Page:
Representatives from several local environmental groups on Tuesday spoke out in support of a lawsuit filed last week by levee board commissioners alleging about 100 oil and gas companies owe billions to restore coastal wetlands.
The suit, filed last week by the Southeast Louisiana Flood Protection Authority – East, contends that the oil and gas industry has caused massive damage to coastal wetlands from dredging canals and constructing pipelines and wells, despite permits requiring the companies maintain and restore the properties where they were operating.
Jindal administration officials say the levee board had no authority to file the suit, citing a state law that requires both the governor and the attorney general to approve contracts between state boards and outside attorneys.
Darryl Malek-Wiley, a regional representative for the Sierra Club, had a different take during a brief news conference Tuesday outside Orleans Parish Civil District Court, saying that Jindal “should be joining in the suit, not talking about not supporting the suit.
“I was surprised that the governor has, time and time again, talked about the need to restore coastal Louisiana, and this is just another way we can restore coastal Louisiana, by getting these oil companies to repair the damage that they’ve caused to our wetlands,” Malek-Wiley said.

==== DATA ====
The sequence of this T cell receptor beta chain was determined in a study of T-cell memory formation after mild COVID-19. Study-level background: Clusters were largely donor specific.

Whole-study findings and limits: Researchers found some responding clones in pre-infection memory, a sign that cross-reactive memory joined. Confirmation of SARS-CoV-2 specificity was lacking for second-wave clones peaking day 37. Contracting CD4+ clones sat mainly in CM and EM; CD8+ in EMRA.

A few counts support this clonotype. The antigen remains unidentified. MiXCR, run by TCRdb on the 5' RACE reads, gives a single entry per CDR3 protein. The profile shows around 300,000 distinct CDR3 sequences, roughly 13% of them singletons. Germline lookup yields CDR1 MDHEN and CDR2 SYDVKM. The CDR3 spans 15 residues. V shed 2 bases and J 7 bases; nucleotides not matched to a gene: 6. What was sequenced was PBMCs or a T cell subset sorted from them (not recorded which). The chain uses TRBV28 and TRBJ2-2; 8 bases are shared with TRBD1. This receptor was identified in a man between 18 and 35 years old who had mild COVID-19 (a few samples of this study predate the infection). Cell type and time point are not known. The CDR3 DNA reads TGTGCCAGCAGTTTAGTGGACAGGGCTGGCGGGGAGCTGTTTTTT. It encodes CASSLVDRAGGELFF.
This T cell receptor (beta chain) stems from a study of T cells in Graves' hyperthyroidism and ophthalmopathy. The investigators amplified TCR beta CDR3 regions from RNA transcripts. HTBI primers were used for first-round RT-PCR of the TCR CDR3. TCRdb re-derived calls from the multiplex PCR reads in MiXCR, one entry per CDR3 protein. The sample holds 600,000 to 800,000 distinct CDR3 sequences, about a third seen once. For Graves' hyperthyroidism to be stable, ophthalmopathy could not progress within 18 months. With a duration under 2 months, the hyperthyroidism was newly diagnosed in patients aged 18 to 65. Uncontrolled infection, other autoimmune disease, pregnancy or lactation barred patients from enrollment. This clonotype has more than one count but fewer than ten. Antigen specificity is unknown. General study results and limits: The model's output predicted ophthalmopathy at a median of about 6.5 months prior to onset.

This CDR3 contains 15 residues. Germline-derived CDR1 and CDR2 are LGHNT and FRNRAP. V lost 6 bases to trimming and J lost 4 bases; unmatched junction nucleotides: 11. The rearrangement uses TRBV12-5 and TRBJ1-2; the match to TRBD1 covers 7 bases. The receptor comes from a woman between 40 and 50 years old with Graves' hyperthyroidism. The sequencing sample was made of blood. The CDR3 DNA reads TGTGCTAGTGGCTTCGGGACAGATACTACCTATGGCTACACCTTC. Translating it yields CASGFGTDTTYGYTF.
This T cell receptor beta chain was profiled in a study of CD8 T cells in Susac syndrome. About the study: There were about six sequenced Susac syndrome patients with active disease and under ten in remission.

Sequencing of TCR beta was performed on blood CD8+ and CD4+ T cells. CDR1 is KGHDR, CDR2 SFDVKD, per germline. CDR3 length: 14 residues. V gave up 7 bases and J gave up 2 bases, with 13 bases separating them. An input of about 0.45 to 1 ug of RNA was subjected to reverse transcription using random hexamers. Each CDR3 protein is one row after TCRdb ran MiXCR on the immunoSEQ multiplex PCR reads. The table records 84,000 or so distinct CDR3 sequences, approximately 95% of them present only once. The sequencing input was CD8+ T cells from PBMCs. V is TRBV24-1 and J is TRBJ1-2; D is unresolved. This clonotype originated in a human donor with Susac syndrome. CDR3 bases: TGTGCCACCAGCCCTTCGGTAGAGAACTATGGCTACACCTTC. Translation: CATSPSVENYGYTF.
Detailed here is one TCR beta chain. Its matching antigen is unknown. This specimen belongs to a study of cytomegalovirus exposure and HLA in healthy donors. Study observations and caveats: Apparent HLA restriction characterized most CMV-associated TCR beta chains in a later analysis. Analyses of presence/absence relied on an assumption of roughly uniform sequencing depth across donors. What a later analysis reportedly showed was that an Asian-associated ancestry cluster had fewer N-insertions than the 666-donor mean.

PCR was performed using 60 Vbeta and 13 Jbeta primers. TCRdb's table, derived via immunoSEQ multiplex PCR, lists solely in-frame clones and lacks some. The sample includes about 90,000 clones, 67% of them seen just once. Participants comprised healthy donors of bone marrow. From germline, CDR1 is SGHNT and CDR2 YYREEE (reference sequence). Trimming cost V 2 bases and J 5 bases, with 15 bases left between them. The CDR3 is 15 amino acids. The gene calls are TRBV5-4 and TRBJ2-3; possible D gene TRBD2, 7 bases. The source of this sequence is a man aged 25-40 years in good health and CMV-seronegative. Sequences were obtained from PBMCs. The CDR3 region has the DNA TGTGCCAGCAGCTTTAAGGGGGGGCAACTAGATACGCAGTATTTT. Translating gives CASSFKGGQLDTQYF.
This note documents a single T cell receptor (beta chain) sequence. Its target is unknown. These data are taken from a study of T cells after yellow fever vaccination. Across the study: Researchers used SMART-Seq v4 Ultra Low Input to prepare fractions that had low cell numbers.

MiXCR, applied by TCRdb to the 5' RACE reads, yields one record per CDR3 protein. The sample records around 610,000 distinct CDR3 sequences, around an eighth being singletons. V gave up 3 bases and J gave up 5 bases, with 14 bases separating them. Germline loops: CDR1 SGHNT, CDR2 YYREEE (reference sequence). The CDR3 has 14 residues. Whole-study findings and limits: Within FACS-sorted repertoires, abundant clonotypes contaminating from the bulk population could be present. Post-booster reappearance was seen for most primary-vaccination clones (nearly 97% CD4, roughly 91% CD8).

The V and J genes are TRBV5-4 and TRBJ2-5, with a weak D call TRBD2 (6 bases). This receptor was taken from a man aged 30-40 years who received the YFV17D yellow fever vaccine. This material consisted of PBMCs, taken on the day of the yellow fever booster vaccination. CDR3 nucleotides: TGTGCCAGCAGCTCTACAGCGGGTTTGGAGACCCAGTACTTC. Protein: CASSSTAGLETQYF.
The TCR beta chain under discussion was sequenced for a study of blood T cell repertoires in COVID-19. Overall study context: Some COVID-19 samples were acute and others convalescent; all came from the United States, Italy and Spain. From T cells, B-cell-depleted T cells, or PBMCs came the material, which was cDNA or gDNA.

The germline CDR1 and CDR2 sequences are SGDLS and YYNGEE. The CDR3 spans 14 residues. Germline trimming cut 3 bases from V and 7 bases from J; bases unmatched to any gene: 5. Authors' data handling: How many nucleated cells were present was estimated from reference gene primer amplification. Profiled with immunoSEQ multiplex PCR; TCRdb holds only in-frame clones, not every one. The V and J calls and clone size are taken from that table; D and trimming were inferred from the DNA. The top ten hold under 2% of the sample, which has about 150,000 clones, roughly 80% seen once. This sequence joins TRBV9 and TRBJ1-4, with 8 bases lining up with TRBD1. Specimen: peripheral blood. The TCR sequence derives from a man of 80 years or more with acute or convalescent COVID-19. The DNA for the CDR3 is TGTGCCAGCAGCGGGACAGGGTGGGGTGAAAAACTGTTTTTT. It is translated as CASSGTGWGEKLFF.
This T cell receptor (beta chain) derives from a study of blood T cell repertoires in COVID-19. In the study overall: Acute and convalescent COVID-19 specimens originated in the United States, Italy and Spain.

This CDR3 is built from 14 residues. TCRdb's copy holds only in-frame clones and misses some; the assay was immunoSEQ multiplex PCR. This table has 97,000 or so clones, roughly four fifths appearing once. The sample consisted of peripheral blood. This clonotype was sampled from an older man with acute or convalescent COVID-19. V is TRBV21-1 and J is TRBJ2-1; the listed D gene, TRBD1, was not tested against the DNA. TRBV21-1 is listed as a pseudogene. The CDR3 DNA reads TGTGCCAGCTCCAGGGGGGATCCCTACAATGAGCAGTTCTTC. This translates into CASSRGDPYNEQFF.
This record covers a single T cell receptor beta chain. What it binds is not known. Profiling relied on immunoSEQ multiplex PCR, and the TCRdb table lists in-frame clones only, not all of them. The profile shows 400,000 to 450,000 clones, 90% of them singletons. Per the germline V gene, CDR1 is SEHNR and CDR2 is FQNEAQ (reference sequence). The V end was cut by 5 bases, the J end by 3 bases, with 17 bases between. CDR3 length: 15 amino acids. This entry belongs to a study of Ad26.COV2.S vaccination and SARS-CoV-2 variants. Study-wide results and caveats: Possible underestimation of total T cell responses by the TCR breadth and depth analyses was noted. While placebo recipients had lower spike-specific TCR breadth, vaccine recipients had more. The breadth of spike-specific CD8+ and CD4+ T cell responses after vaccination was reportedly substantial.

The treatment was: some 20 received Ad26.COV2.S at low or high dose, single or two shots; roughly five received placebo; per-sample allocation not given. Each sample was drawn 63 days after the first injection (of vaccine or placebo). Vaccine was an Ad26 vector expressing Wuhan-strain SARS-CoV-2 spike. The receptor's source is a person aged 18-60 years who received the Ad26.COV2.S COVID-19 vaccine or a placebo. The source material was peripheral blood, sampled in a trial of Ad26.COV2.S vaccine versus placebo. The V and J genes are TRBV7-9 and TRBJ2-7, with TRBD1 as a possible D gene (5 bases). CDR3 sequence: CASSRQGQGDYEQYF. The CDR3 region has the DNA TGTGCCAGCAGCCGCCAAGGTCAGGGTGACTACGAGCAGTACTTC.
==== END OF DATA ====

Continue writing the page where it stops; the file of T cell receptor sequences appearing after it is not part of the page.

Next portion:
“It’s shocked me that we have Gov. Jindal, who’s talked about being a strong advocate for wetlands protection, attacking an agency that’s trying to get those wetlands restored.”
Malek-Wiley speculated that the oil and gas industry continues to hold great sway over many elected officials in the state.
“One would think that it might be the influence of power of the oil industry in Louisiana,” he said. “It’s no hidden fact that oil and gas is a very strong political player in Louisiana.”
Sandy Rosenthal, founder of Levees.org, a New Orleans group that was formed after Hurricane Katrina to lobby for overhauling the U.S. Army Corps of Engineers, said she also supported the levee board’s effort.
“The companies carved navigation channels, oil rig inlets, and pipeline canals through a living and delicate coastal delta. The companies knew — or should have known — the damage they were doing,” Rosenthal said.